With all the recent talk about North and South Korea, I thought I would share this post with you. This time 2 years ago I was living and working in Munsan, a town of about 100,000 only a few KMs from the border with North Korea. Here’s what I had to say about it at the time….
Sometimes as I lie in my new bed, in my new room in a brand spanking new apartment block, it’s easy to forget where I am. From the minute You step outside the door of your 21 storey apartment complex you are gently reminded EXACTLY where in the world I am. I have become so used to seeing soldiers everywhere that I have simply forgotten to write about them in my blog.
I am living in Munsan, which is a city only 20 minutes from the boarder with North Korea. Munsan is the last stop on the train line. If you go any further, and as far as I know only freight trains do, you will find yourself in the depths of a ravaged nation. A country that has been totally cut off from the outside world, has a secretive government and a nation that has been struck down with famine. Today, due to the government’s secretive nature and its reluctance to allow in foreigners, North Korea is considered the world’s most isolated country.
ers on the Train line that operates from the North Korean city of Kaesong, to Munsan, in the South.
Soldiers are everywhere in Korea. At the moment I am sitting in a PC Bang, which is like an internet cafe except I’m the only person actually online, everyone else is playing computer games. I am also the only girl and the only perosn not in camoflage uniform! There are probably about 20 soldiers in here, as always.
When I walk down the street in Munsan, you see soldiers everywhere, just going about everyday life. As we are so near to North Korea, there are lots of high fences with barbed wire and look out posts, a lot of which it must be said are no longer in use. But the soldiers remain.
A South Korean Soldier checking the barrier, just north of Munsan.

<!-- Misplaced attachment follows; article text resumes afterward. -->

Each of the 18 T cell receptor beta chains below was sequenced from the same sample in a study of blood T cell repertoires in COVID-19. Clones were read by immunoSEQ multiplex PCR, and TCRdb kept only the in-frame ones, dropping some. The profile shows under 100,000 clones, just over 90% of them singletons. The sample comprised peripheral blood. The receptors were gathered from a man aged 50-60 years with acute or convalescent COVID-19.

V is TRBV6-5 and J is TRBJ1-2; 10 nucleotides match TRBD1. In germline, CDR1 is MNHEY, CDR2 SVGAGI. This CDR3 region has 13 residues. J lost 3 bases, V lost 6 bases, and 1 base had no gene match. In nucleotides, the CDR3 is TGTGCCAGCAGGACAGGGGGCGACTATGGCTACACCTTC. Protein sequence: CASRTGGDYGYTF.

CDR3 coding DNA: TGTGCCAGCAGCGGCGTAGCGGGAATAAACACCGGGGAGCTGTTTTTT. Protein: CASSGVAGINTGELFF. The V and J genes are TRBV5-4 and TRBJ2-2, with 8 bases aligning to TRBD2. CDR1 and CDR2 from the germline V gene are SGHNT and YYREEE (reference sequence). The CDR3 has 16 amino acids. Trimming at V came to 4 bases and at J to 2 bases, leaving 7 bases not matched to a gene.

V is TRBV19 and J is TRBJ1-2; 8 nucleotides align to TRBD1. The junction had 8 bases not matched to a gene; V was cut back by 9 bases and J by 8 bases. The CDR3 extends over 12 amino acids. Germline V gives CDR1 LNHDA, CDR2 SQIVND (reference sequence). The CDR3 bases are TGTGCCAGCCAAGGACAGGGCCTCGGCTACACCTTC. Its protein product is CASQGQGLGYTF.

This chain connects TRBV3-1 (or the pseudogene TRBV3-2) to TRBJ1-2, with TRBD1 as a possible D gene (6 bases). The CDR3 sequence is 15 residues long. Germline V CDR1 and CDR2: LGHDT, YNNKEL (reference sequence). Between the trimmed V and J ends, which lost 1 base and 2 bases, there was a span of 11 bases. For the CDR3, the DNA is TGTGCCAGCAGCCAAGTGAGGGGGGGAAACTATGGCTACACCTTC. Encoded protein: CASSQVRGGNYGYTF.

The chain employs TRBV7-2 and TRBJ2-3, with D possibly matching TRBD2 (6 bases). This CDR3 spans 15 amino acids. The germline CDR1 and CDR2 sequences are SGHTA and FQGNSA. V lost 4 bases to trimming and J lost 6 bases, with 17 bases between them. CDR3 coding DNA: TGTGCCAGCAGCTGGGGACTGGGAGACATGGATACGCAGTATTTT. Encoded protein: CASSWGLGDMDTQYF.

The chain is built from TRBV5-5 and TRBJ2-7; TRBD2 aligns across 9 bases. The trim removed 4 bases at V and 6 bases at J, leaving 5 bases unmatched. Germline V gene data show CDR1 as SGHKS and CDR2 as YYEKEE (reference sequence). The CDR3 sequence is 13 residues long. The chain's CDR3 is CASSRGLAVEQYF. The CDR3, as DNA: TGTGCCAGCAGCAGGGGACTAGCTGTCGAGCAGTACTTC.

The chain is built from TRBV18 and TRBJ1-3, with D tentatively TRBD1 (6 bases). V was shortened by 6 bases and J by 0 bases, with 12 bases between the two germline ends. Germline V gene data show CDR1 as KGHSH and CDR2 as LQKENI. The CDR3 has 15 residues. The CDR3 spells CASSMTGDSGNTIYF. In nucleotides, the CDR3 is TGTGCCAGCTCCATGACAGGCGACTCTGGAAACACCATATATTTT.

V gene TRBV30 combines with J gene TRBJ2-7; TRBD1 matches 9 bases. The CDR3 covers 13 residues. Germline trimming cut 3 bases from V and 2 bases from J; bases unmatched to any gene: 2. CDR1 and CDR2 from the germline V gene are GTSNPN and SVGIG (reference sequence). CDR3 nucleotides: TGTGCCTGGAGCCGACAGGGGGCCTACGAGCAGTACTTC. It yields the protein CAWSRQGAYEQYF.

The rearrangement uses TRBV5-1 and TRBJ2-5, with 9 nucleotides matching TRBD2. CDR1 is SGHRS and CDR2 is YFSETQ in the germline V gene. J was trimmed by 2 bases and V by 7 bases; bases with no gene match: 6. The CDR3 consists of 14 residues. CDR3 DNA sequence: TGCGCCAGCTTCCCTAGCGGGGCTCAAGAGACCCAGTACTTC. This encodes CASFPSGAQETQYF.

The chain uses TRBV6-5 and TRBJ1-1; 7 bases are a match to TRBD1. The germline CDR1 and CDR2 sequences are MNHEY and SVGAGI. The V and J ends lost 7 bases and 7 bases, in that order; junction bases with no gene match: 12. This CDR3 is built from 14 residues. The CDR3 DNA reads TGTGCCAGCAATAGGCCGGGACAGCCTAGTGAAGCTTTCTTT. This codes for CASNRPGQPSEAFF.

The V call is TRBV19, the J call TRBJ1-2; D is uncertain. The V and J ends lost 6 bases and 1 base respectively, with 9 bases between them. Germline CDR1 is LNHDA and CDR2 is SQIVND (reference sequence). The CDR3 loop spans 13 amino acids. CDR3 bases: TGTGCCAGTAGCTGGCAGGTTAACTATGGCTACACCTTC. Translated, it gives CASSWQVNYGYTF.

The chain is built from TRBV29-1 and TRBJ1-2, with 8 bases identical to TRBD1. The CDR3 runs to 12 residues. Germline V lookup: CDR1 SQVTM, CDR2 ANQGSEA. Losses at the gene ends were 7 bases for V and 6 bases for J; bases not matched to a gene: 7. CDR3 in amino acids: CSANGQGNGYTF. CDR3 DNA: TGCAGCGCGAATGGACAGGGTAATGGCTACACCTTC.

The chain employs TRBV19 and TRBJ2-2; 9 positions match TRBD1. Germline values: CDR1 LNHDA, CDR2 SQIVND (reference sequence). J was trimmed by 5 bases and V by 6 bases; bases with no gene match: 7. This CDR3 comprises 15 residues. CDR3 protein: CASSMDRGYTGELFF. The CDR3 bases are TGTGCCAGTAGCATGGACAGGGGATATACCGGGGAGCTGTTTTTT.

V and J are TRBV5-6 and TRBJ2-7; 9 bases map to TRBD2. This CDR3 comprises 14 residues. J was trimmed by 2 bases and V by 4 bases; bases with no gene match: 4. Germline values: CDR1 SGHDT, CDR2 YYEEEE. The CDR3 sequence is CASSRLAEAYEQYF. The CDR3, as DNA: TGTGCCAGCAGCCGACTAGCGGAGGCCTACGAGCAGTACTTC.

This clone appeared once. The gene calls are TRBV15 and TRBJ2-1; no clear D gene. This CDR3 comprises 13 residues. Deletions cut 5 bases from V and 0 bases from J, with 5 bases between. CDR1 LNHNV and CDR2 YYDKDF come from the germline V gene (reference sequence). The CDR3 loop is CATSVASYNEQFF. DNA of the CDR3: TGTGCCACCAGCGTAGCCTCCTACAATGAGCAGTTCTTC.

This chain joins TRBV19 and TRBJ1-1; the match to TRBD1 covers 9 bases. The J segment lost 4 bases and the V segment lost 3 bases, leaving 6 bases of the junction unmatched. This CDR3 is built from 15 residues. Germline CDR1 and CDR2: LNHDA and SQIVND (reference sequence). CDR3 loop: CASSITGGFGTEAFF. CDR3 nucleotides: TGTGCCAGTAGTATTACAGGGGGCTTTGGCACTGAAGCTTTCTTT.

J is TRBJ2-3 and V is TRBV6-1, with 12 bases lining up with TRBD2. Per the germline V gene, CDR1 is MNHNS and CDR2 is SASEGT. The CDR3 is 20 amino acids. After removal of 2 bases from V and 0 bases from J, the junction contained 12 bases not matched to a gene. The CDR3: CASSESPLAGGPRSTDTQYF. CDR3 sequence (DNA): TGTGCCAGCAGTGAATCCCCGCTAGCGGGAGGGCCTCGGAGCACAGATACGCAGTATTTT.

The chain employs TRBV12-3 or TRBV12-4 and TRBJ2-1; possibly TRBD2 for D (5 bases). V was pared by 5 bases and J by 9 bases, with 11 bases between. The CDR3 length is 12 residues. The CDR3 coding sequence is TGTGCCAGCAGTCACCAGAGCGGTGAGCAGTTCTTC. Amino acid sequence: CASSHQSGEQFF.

Of the three tunnels between North and South that were discovered in the last 30 years, one of them, the third infiltration tunnel, ends only 12km North of Munsan. I’m hoping to do a tour of the DMZ (Demilitarized Zone) next weekend, where you actually get to go down into the tunnels and experience it first hand. The tunnel is about 1,600 m long and about 150 m below ground. It is apparently designed for a surprise attack on Seoul from North Korea, and can easily accommodate 30,000 men per hour along with light weapons!! Eeeep.
Don’t ask me how or why exactly, but on Friday the other Munsan teachers and I ended up in a place Bill Clinton famously called, “The scariest place on Earth.” Anyone who knows me and knows my keen thirst for adventure will know I do not turn down offers to go to crazy places, in fact I LOOK for them.
Third infiltration tunnel, DMZ near Munsan, South Korea
We had befriended some US military soldiers who happened to live in the JSA (Joint Security Area) situated about 15 minutes north of Munsan and about 5 minutes south of North Korea!! The JSA is the only area in the country controlled by both North and South Korea. It is known to be one of the most isolated places on the planet, with stories of shootings and kidnappings rife. One of my friends said that she heard a story recently of someone’s grandmother who had been kidnapped for 5 days ‘just for fun’. This is no place to mess around in.
So off we went on our little adventure to what was once one of the most terrifying war zones on earth and a place still covered in secrecy and armed forces. The journey there was weird enough. We first had to cross the ‘Bridge of No Return’, a bridge lined with explosives so if any attacks or intrusions were to take place, the military could delay their progress by blowing up the only entrance into South Korea. We had to pass many checkpoints and often show our I.D cards.
We were given a mini tour of the army base, were bought a free breakfast and as the tour buses passed by (with each passenger paying 150 bucks each!) they waved at us as if we were animals in a Zoo or celebrities..it was very bizarre and we felt very out of place. We were been watched at all times, and that we weren’t allowed to take any pictures (Ooops!). It is a weird place, surrounded by mountains and green fields, and one of the first places I have witnessed birdsong and wildlife amoungst the army bunkers and look-out points.
Soldier in the JSA, North / South Korea
On exiting one building we heard gun shots and looked at each other with frightened glances. Thank-fully we were told it was just the shooting range/practice range, but it was still somewhat scary. The guys flicked laminated pieces of paper at us, their “licences to kill’. These were no joke, they were real life licences to kill. They also showed us their guns, unloaded of course. A serious reminder of where we were.
We got to observe the army first hand, the rank system, how ‘higher ranks’ could smoke the junior privates and how their was a huge amount of respect to be found. It was quite a culture shock to us carefree teachers I must say and I was happy to head back to Munsan and my life as a teacher!